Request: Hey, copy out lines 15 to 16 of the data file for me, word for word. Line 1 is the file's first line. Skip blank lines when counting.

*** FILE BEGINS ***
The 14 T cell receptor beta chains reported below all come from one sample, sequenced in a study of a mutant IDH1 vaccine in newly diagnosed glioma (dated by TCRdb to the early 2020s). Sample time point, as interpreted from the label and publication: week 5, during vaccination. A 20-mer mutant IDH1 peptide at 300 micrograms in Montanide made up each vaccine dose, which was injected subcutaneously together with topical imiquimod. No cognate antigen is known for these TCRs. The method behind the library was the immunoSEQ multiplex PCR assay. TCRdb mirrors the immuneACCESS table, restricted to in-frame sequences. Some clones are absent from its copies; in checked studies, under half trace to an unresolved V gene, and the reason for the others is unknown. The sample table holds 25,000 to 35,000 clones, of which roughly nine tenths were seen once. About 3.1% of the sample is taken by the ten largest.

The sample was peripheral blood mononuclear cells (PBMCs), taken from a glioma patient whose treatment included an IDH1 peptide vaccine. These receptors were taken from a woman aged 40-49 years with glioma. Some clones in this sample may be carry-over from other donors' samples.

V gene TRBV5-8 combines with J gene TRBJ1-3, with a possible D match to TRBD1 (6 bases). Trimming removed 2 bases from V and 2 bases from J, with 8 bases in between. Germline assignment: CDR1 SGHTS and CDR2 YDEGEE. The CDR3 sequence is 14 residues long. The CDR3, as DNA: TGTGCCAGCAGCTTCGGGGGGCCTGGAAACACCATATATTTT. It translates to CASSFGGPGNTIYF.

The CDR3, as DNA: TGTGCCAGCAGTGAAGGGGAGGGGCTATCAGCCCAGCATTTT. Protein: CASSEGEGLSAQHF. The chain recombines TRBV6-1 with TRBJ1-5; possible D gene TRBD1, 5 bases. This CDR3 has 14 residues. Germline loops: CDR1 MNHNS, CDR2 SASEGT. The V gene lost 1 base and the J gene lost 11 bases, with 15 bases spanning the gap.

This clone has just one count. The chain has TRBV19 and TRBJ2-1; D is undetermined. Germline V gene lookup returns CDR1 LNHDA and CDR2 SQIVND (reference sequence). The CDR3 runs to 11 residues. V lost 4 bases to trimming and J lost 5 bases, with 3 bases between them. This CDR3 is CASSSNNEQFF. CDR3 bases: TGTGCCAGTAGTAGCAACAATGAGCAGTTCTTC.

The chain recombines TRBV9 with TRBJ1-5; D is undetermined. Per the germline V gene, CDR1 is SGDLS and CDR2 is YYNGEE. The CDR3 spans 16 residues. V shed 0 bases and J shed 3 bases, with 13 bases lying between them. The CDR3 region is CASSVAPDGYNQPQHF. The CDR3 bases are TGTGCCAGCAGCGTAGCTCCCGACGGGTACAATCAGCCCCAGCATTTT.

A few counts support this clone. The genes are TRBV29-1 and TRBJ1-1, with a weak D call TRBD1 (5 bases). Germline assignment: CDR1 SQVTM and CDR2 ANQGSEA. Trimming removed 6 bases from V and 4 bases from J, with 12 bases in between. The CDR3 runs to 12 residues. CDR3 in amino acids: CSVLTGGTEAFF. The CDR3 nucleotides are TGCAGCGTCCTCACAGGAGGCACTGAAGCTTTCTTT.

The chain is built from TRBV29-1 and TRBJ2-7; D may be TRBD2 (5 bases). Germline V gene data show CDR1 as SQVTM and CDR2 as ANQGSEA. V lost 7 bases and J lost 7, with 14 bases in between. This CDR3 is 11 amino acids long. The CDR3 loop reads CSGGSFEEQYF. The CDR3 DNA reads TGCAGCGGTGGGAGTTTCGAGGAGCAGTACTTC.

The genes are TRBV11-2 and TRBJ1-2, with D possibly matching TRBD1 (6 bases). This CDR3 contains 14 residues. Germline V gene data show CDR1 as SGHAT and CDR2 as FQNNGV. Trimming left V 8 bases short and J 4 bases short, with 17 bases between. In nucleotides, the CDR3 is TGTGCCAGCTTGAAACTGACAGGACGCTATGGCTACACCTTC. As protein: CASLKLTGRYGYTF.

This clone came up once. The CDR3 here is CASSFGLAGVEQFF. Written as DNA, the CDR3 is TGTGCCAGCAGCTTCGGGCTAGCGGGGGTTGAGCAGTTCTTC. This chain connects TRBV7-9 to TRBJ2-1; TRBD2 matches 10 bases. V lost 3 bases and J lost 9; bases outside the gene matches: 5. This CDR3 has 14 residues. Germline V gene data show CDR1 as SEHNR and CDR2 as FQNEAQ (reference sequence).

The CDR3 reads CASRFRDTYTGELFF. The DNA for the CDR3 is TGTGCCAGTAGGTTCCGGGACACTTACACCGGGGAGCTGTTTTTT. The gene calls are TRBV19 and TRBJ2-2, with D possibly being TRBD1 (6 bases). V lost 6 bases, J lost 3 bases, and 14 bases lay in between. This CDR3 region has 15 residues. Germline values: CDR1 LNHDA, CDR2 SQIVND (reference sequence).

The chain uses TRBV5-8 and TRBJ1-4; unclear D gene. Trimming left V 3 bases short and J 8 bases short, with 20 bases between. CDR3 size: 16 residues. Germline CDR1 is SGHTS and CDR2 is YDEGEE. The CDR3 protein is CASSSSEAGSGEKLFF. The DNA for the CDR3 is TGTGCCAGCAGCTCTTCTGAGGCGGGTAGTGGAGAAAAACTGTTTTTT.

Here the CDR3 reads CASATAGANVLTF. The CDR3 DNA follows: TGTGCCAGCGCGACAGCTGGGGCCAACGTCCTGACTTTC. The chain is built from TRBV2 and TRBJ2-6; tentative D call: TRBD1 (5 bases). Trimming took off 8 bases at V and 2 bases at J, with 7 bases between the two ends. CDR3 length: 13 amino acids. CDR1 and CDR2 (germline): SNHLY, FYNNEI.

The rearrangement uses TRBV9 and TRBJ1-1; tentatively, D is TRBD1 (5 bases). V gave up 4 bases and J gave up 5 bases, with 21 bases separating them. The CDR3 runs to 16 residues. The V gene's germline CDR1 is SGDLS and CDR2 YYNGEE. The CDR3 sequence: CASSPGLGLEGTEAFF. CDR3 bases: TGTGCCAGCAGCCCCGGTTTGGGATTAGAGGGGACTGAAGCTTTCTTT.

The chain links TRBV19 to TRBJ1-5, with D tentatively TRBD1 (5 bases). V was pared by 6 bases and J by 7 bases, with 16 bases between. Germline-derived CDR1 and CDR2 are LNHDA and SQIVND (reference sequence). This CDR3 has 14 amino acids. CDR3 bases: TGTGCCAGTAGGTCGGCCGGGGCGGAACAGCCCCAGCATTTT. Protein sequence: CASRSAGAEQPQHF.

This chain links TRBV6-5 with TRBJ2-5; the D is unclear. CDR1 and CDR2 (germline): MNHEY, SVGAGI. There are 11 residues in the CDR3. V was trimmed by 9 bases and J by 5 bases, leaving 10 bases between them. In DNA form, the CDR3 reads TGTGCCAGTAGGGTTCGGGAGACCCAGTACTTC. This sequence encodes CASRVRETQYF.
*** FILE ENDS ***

The chain links TRBV19 to TRBJ1-5, with D tentatively TRBD1 (5 bases). V was pared by 6 bases and J by 7 bases, with 16 bases between. Germline-derived CDR1 and CDR2 are LNHDA and SQIVND (reference sequence). This CDR3 has 14 amino acids. CDR3 bases: TGTGCCAGTAGGTCGGCCGGGGCGGAACAGCCCCAGCATTTT. Protein sequence: CASRSAGAEQPQHF.

This chain links TRBV6-5 with TRBJ2-5; the D is unclear. CDR1 and CDR2 (germline): MNHEY, SVGAGI. There are 11 residues in the CDR3. V was trimmed by 9 bases and J by 5 bases, leaving 10 bases between them. In DNA form, the CDR3 reads TGTGCCAGTAGGGTTCGGGAGACCCAGTACTTC. This sequence encodes CASRVRETQYF.